[Like many others Noah took both sides of this. People know more than doctors so the is adverse selection. Doctors know more than people so there are incomplete markets, and people can't shop.]
This source of adverse selection is the legal and regulatory problem, not the information problem of economic theory, and easily solved. If insurance were freely rated, nobody would be denied. Sick people would pay more, but “health status” insurance or guaranteed renewability solve that problem and eliminate the preexisting conditions problem.

Adverse selection due to fundamental information asymmetry in an unregulated market is, as far as I can tell, a cocktail-party market failure. It is a nice story, but does not quantitatively account for the real world. Furthermore, the ACA is not a minimally crafted regulation to solve the problem that people know more than their insurance companies can know about their health. Once again we are subject to the logical fallacy of accepting the entire regulatory structure because of one alleged failure
of a hypothetical free market.

D. Shopping Paternalism

Defenders of regulation reiterate the view that markets can’t possibly work for health decisions:

“A guy on his way to the hospital with a heart attack is in no position to negotiate the bill.”

“One point I cannot agree with is that competition can work in healthcare, at least as it does in other markets. I cannot fathom how people faced with serious illness will ever make cost- based decisions.”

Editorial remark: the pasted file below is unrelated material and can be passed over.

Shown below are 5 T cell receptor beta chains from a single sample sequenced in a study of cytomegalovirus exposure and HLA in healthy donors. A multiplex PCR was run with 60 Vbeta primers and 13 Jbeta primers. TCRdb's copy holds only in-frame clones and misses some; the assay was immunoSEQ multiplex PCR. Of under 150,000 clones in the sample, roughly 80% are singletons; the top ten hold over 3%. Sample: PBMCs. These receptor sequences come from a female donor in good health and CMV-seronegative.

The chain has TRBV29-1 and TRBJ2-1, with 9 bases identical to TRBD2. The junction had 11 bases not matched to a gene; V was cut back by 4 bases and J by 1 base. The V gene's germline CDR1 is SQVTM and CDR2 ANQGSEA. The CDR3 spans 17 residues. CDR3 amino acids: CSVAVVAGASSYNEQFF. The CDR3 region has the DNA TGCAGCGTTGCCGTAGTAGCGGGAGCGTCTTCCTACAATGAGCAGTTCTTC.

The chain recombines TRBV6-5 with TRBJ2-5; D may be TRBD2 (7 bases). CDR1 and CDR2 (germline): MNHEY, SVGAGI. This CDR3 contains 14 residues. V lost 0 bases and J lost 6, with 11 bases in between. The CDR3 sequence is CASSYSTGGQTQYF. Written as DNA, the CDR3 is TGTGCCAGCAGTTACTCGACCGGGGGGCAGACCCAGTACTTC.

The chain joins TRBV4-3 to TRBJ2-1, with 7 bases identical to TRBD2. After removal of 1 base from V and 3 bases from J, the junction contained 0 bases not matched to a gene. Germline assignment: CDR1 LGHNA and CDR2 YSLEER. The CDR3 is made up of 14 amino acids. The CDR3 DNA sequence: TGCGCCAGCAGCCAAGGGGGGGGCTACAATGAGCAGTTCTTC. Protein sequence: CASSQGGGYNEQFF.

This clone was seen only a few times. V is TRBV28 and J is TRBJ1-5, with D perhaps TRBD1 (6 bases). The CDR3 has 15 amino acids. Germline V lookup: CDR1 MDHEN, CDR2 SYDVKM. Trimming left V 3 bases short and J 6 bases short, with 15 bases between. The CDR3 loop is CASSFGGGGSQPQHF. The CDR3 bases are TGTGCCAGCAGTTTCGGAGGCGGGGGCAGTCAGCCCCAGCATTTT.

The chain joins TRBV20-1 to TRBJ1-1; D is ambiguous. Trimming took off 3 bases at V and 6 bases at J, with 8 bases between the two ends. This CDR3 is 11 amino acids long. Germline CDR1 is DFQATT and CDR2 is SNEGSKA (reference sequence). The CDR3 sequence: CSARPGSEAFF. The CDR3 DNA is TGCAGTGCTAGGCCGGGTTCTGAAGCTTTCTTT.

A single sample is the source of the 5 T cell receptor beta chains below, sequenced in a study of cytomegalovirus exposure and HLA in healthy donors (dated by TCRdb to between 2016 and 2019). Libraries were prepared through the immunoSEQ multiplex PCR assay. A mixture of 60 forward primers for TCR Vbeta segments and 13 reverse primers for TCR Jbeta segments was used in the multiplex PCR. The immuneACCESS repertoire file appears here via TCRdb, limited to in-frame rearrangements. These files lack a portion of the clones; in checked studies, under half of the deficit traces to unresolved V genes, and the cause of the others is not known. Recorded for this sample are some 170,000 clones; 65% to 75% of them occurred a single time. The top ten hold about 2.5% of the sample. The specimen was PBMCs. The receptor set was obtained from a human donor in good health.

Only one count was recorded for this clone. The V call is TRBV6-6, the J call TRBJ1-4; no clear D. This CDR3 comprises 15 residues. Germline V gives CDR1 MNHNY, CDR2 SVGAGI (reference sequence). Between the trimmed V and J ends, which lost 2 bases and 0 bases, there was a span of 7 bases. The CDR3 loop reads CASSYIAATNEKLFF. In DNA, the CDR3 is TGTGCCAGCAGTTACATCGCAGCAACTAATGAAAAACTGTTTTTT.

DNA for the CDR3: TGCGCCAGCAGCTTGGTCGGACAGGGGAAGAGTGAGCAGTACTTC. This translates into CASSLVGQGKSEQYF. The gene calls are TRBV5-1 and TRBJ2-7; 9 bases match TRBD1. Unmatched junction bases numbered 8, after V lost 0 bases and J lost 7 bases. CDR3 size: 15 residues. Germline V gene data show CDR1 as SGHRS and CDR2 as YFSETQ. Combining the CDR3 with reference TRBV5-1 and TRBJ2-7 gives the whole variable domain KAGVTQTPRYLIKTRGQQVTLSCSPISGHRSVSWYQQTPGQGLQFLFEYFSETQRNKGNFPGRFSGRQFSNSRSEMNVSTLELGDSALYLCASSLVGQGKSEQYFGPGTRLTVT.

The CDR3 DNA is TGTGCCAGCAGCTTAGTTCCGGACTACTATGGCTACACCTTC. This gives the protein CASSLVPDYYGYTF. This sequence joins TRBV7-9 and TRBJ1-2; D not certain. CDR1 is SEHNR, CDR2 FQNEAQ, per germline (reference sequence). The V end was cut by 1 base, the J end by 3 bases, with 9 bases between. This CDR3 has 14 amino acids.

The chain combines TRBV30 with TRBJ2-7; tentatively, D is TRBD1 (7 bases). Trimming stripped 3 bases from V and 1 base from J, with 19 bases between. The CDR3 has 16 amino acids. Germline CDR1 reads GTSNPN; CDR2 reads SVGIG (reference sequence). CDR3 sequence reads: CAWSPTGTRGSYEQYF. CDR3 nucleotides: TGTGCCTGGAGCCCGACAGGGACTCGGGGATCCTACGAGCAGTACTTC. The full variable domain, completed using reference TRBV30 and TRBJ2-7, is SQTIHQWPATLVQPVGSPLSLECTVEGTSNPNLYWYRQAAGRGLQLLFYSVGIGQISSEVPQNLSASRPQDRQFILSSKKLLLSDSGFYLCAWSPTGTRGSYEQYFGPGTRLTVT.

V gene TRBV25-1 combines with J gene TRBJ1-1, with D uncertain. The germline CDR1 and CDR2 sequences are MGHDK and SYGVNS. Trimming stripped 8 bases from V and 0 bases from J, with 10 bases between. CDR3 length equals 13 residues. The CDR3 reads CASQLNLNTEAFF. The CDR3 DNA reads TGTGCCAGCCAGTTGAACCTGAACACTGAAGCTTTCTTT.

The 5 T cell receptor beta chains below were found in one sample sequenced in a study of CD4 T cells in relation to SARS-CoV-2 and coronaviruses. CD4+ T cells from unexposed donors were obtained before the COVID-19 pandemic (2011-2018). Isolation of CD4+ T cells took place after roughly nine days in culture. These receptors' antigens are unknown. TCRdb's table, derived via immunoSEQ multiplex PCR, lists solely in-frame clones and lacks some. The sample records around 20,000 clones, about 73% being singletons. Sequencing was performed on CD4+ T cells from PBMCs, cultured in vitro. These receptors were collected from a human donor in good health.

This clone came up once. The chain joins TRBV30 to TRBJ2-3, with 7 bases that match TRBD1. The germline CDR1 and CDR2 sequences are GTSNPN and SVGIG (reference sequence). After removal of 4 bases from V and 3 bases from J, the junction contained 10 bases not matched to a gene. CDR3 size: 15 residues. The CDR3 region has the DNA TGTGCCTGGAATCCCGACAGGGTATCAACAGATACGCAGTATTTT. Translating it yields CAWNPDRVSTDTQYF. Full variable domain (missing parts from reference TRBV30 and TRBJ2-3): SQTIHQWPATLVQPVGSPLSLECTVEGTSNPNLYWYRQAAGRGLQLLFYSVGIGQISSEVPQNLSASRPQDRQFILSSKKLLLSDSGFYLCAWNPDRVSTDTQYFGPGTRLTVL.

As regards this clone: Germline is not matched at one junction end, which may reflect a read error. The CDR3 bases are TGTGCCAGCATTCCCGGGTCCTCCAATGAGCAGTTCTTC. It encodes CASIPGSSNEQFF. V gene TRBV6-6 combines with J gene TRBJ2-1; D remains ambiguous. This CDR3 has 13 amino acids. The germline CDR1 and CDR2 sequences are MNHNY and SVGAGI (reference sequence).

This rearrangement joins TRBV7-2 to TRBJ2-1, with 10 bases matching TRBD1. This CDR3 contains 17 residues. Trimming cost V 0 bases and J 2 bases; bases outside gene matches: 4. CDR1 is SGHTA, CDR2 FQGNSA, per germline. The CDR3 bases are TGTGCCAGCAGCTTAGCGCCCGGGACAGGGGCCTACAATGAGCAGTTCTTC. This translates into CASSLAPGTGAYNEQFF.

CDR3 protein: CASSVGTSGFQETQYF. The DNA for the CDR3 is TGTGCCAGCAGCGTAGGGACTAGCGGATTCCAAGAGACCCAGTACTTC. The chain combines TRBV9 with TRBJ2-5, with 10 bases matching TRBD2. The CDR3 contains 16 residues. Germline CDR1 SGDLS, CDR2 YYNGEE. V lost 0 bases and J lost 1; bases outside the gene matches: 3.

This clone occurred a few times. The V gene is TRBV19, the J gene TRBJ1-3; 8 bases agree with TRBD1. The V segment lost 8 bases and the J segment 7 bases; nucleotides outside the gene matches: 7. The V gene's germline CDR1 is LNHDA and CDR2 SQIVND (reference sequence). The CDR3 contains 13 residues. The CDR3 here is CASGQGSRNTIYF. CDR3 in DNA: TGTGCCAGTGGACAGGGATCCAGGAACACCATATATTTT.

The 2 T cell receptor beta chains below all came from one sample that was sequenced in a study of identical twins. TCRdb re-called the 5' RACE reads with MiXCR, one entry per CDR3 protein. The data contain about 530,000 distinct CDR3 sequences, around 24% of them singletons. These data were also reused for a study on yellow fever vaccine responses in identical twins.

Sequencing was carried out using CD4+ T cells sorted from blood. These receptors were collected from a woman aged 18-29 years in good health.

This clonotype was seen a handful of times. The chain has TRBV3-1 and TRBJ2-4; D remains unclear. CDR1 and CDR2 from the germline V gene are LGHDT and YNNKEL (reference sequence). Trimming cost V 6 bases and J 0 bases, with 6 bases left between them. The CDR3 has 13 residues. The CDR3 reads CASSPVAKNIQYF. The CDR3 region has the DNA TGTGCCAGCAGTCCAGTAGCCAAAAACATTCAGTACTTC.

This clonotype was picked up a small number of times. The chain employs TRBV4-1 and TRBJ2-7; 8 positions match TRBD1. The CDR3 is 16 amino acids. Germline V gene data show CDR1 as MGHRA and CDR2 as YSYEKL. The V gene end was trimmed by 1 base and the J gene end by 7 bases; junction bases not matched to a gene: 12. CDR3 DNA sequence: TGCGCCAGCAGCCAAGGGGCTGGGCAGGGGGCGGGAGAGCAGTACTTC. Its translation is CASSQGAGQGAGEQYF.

“What about those who currently don’t have the background and/or the economic circumstances to consume healthcare, (e.g. take anti-hypertensive medicine instead of [buying] an iPhone)?”

Ezra Klein trying to understand why healthcare prices are so high and so obscure, writes:
"Health care is an unusual product in that it is difficult, and sometimes impossible, for the customer to say “no.” In certain cases, the customer is passed out, or otherwise incapable of making decisions about her care, and the decisions are made by providers whose mandate is, correctly, to save lives rather than money. In other cases, there is more time for loved ones to consider costs, but little emotional space to do so— no one wants to think there was something more they could have done to save their parent or child. It is not like buying a television, where you can easily comparison shop and walk out of the store, and even forgo the purchase if it’s too expensive. And imagine what you would pay for a television if the salesmen at Best Buy knew that you couldn’t leave without making a purchase." 
 [Noah is also not being particularly original!]
New York Times columnist Bill Keller put it clearly, in “Five Obamacare Myths:”
"[Myth:] The unfettered marketplace is a better solution. To the extent there is a profound difference of principle anywhere in this debate, it lies here. Conservatives contend that if you give consumers a voucher or a tax credit and set them loose in the marketplace they will do a better job than government at finding the services—schools, retirement portfolios, or in this case health insurance policies— that fit their needs.